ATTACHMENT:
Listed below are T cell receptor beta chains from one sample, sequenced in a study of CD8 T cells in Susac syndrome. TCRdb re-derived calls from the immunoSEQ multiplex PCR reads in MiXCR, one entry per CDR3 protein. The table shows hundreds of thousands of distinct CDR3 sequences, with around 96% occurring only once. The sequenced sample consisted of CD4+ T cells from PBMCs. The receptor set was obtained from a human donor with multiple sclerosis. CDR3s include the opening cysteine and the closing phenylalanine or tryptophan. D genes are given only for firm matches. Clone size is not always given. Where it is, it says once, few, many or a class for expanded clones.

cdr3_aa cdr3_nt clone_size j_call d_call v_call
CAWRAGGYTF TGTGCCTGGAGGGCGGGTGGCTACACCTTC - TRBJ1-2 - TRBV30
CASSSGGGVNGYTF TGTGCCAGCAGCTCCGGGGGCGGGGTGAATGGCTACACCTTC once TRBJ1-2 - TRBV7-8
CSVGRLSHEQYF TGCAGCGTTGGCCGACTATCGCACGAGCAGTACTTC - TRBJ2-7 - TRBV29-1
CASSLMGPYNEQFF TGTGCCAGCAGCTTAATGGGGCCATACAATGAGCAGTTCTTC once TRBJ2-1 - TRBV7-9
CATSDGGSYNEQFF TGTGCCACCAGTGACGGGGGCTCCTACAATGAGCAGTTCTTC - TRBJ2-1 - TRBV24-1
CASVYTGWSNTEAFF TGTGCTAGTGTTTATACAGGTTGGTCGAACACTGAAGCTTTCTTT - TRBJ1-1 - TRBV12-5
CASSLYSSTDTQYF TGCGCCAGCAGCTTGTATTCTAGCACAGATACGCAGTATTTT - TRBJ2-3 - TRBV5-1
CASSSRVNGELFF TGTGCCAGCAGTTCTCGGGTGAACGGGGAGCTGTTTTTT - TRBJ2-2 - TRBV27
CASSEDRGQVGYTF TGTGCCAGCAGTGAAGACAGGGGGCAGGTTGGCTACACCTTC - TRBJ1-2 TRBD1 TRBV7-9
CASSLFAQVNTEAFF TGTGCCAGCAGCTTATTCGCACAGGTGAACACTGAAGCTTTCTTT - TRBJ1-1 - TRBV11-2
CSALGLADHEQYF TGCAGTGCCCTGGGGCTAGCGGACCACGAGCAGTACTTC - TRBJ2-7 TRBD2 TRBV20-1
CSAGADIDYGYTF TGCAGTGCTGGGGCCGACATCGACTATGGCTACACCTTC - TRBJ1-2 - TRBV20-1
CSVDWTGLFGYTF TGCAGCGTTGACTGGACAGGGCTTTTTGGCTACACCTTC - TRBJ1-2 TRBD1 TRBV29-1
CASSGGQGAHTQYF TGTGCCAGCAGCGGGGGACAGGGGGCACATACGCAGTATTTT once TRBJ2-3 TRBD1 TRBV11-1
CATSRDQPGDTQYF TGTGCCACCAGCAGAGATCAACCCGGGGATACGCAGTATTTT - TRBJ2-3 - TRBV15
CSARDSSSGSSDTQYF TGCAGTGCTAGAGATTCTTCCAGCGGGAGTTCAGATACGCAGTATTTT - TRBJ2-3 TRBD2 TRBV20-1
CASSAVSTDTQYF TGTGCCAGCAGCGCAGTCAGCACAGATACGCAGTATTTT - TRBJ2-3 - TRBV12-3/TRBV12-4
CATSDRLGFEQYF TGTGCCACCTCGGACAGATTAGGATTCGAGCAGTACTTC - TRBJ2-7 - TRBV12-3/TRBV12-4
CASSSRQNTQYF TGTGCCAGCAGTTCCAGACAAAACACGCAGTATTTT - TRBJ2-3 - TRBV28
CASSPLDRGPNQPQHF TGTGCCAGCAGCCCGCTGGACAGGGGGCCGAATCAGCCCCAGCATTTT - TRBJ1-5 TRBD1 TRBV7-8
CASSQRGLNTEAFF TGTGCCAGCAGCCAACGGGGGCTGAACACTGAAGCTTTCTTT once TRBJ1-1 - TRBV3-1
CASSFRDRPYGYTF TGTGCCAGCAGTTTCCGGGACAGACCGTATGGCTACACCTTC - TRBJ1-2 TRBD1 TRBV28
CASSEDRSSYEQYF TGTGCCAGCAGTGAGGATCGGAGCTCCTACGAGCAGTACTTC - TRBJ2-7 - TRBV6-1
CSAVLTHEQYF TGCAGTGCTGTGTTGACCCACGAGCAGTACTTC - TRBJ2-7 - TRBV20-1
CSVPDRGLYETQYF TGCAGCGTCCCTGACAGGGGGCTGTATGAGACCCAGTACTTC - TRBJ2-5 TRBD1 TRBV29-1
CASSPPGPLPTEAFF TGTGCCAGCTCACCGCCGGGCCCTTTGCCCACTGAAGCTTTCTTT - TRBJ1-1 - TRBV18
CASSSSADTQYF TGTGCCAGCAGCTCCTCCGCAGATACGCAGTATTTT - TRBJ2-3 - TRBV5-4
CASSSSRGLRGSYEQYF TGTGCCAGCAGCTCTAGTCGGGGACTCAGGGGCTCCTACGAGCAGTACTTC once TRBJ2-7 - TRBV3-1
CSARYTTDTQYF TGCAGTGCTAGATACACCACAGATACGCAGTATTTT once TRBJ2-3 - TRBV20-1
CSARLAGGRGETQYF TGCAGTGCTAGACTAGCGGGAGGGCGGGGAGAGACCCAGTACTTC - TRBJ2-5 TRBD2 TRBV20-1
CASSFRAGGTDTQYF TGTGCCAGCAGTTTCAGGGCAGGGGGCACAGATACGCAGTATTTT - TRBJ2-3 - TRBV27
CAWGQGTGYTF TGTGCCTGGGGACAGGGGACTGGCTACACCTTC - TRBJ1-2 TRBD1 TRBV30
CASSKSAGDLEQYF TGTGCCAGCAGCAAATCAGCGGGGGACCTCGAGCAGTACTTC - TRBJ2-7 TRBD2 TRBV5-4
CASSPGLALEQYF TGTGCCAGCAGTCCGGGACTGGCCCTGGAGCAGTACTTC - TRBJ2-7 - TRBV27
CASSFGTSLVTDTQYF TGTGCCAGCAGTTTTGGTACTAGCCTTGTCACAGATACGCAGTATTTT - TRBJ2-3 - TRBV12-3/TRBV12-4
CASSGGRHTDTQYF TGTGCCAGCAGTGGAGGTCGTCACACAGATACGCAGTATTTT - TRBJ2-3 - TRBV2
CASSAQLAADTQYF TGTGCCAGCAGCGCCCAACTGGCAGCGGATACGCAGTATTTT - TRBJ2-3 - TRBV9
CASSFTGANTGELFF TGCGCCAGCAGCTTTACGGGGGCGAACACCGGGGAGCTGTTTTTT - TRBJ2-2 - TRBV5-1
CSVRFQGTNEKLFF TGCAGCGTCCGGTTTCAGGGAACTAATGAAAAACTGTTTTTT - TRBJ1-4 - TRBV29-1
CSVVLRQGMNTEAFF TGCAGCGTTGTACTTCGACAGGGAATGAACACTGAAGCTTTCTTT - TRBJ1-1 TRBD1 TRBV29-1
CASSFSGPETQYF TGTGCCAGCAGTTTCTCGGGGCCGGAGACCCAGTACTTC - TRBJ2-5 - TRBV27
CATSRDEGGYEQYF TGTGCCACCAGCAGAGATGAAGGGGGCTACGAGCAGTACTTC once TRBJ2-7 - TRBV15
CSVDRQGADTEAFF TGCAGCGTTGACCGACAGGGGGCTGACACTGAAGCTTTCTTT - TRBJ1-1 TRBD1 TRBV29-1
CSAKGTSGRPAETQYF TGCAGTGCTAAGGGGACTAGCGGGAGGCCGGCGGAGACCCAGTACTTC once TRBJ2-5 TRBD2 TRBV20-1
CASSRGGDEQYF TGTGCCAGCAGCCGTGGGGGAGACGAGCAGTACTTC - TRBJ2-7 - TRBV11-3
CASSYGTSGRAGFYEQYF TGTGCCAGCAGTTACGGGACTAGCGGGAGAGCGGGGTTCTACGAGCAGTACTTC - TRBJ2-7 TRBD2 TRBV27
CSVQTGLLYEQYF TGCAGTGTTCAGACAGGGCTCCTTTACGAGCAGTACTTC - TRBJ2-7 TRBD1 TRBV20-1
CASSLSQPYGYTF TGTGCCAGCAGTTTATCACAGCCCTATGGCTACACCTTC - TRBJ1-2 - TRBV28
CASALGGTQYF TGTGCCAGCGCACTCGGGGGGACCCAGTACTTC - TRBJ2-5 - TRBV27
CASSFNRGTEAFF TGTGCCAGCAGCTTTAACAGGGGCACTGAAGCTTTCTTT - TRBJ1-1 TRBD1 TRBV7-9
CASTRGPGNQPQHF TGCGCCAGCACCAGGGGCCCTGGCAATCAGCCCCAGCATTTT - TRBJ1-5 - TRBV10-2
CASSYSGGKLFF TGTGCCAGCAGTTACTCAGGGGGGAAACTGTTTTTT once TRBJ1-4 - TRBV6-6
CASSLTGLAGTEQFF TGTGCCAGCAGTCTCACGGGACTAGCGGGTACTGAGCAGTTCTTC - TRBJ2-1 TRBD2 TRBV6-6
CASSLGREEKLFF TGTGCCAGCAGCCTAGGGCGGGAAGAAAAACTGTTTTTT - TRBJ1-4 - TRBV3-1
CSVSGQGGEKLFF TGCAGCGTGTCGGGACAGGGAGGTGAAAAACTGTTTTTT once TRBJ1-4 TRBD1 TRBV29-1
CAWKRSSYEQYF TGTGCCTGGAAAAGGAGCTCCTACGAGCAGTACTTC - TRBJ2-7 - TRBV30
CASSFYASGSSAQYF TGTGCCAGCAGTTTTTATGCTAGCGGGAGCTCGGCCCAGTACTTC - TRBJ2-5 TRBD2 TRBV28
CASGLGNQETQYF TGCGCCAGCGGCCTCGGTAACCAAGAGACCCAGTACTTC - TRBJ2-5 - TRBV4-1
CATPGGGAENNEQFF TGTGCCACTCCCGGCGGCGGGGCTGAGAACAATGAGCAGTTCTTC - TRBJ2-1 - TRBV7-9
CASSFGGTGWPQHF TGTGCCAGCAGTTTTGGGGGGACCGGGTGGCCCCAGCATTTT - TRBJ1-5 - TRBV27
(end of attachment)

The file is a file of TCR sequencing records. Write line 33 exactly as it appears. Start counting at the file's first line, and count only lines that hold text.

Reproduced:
CASSFRAGGTDTQYF TGTGCCAGCAGTTTCAGGGCAGGGGGCACAGATACGCAGTATTTT - TRBJ2-3 - TRBV27